Although the research is currently inconclusive, there is some evidence that several non-genetic factors are linked to ADHD. These factors include premature birth, smoking during pregnancy, exposure to chemicals and toxins, and experiencing stress in utero.
How is ADHD diagnosed?
There is no single test to determine if a person has ADHD. It is likely that a diagnosis will follow a holistic assessment of any ADHD behaviours exhibited by a person over their life, as well as a physical and psychiatric evaluation to rule out any other conditions that may be causing symptoms.
What medications are used to treat ADHD?
Medications that are used to treat ADHD are controversial, but can be highly beneficial for people with ADHD when used correctly.
There are two main classes of drugs used to treat ADHD: stimulants and non-stimulants.
The most commonly prescribed medications for ADHD across the world are central nervous system (CNS) stimulants such as Adderall and Ritalin. These medications work by increasing the levels of dopamine and norepinephrine in the brain, which can help considerably with focus and concentration.
Stimulants can cause some detrimental side effects such as loss of appetite, nausea, and trouble sleeping. In some cases, the negative side-effects outweigh the benefits of stimulants, which may lead people to non-stimulant medications like Atomoxetine. The response rates are significantly lower with non-stimulant medications, meaning they are generally less effective than their stimulant counterparts.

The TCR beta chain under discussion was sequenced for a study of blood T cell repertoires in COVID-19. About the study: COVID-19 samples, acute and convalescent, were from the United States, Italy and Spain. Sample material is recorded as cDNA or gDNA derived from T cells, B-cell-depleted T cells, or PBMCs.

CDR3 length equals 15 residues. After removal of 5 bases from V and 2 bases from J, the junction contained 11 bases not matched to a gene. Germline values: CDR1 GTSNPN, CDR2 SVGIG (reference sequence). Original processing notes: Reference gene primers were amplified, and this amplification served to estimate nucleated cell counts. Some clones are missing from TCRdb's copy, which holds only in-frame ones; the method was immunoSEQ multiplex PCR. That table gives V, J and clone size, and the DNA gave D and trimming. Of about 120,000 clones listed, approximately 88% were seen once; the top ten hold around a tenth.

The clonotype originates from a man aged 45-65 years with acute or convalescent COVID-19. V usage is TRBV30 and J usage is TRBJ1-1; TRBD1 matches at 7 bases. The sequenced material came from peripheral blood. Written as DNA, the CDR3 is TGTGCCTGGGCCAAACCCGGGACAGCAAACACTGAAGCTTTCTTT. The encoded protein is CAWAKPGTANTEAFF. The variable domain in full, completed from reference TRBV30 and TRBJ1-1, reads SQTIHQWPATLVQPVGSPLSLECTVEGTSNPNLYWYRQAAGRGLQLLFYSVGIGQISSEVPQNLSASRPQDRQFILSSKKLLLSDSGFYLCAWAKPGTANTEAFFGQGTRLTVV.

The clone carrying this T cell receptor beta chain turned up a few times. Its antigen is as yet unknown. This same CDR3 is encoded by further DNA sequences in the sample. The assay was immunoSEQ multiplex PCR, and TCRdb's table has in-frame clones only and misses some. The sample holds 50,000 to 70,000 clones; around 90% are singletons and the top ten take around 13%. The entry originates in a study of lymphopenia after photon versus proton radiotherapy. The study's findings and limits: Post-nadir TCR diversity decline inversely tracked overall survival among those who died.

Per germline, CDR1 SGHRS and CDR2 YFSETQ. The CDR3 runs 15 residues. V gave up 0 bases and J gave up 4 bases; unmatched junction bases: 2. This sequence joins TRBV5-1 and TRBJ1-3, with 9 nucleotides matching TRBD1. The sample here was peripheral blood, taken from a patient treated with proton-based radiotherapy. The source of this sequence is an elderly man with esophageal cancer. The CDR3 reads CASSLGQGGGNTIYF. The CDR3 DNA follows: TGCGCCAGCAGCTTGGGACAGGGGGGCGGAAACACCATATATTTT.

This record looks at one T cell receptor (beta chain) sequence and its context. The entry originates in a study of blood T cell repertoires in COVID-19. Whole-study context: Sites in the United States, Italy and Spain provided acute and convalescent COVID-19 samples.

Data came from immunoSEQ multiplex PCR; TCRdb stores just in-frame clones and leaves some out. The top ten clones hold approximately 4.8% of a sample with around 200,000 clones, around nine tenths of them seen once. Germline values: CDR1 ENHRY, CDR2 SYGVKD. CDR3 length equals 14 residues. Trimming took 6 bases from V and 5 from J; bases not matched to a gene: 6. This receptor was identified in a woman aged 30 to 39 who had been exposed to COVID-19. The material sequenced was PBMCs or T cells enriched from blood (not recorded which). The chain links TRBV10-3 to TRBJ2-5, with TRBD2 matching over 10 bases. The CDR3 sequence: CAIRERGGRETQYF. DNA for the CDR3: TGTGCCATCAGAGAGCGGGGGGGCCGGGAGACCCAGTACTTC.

What are some myths about ADHD?
People with ADHD are lazy
This misconception arises from the fact that people with ADHD can focus on topics that they are interested in. The term for this is ‘hyperfocus.’ Hyperfocus is a state in which a person with ADHD can become totally absorbed in a task.
Some argue that ADHD is inadequately named as people with ADHD are not completely unable to focus, but rather lose focus when it comes to tasks they perceive as mundane, boring, and repetitive. This is why many people with ADHD are sometimes regarded as ‘last minute’ people, as they are often more likely to complete a task under pressure.
You cannot have ADHD if you are not hyperactive
A widespread misconception is that ADHD only presents with symptoms of hyperactivity. In fact, it is sometimes the case that children with ADHD who do experience a lessening of symptoms in adulthood, will often see an improvement in their impulsivity and hyperactivity.
ADHD is not serious enough to cause any major disruption in your life
Untreated or inadequately treated ADHD can severely affect learning, working life, domestic life, relationships, and social life. Many people with ADHD can function extremely well, but there are many people with ADHD who struggle to cope with life. ADHD is associated with lower levels of educational achievement and lower levels of employment, with a history of frequent job changes. Studies of people with ADHD have shown they are significantly more likely to have been arrested and twice as likely to be divorced, as well as less satisfied with their family, social, and professional lives. ADHD is also associated with an increase in serious road traffic accidents.
ADHD Awareness Month is important as it continues to dispel the myths and the stigma that exist around ADHD.